Wednesday, September 12, 2007
From the Los Angeles Times…
A Hart-felt commitment to racial peace
The Newhall high school where ethnic tensions erupted last year erects a monument to cultural diversity.
By Ann M. Simmons, Los Angeles Times Staff Writer
Determined that their school not be branded as racially intolerant, students and faculty at Newhall’s Hart High School dedicated a symbolic “peace pole” Tuesday aimed at affirming their respect for cultural diversity and their commitment to ethnic harmony.
The dedication of the 10-foot copper monument comes more than a year after a racially charged clash among students on the north Los Angeles County campus. Sheriff’s deputies in riot gear were called out to break up the fracas, arresting four teens.
Today, students acknowledge there are still problems at the school, but say there have been significant strides in race relations, creating a more positive environment.
“Our pole is a new way to express diversity in our community,” Jamie Long, a senior and a member of Hart’s Associated Student Body, told students, faculty and visitors gathered Tuesday in Hart’s central courtyard for the dedication. “It symbolizes our commitment to nonviolence on our campus.”
The William S. Hart Union School District has experienced several race-related problems in recent years. In February 2006, at least half a dozen students at Golden Valley High School were arrested following racial clashes. And in 2005, the parents of four African American students at Valencia High School sued the school district, alleging it failed to adequately address continued racial abuse and discrimination against their children. The plaintiffs received a $300,000 settlement.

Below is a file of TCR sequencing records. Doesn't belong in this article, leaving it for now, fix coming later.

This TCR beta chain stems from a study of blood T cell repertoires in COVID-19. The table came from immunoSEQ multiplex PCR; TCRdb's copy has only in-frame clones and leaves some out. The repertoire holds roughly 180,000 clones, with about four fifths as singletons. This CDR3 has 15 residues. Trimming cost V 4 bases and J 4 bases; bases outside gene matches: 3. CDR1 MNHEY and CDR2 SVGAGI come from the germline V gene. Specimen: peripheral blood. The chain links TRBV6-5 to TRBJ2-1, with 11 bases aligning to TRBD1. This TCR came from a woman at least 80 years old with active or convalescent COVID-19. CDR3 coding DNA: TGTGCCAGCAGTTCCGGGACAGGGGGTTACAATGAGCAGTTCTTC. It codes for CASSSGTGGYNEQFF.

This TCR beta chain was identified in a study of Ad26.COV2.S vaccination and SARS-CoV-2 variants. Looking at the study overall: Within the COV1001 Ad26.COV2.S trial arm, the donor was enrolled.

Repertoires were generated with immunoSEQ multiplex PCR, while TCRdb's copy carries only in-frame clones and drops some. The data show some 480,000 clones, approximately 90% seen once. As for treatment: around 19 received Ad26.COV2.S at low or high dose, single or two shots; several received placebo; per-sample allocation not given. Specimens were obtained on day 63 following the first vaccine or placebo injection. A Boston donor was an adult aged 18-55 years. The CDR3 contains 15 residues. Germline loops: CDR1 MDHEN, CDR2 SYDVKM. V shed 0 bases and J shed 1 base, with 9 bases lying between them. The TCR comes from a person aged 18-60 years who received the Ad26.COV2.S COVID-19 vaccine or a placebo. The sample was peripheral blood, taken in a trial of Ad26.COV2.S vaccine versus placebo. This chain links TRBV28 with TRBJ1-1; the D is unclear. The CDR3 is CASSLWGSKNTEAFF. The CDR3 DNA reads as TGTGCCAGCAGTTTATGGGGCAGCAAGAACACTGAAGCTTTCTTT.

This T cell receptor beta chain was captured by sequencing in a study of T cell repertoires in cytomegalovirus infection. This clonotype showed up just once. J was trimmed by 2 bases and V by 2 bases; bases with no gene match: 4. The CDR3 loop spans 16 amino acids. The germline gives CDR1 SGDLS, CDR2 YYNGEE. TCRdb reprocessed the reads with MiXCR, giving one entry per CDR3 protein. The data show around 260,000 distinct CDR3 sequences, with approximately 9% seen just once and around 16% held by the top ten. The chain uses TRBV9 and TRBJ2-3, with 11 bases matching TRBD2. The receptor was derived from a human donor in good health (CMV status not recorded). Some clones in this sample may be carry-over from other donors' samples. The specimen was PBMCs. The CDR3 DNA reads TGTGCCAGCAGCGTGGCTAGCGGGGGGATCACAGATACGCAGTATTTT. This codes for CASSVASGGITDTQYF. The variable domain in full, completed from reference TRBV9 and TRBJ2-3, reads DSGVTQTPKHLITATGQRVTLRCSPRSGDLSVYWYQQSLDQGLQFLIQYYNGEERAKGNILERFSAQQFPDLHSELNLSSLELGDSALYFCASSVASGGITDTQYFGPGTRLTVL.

Hart senior Tessa Sicotte-Kelly remembers the friction that permeated the 2,500-student campus in the months leading up to the April 2006 brawl. Whites, blacks and Latinos segregated themselves. Racial slurs were not uncommon.
“People were so separated,” recalled Sicotte-Kelly, 17. “It was insanely cliquey. And a lot of that was about race.”
While divisions still exist, Sicotte-Kelly said “there’s definitely less tension.” She and many other students who attended Tuesday’s ceremony wore a black T-shirt that read,
“No Haters Here.”
School district officials said Golden Valley and Valencia High have made strides toward embracing a culture of inclusion. But they said at Hart -- the Santa Clarita Valley’s most ethnically diverse school with a student population that is 57% white, 31% Latino, 6% Asian and 3% black -- that commitment has been taken a step further. The school has earned recognition from the county as a model for human relations.
Students have formed a group called Change of Hart where members from different racial backgrounds can talk through differences and devise solutions to problems. The group also brings in speakers on diversity and racial tolerance.
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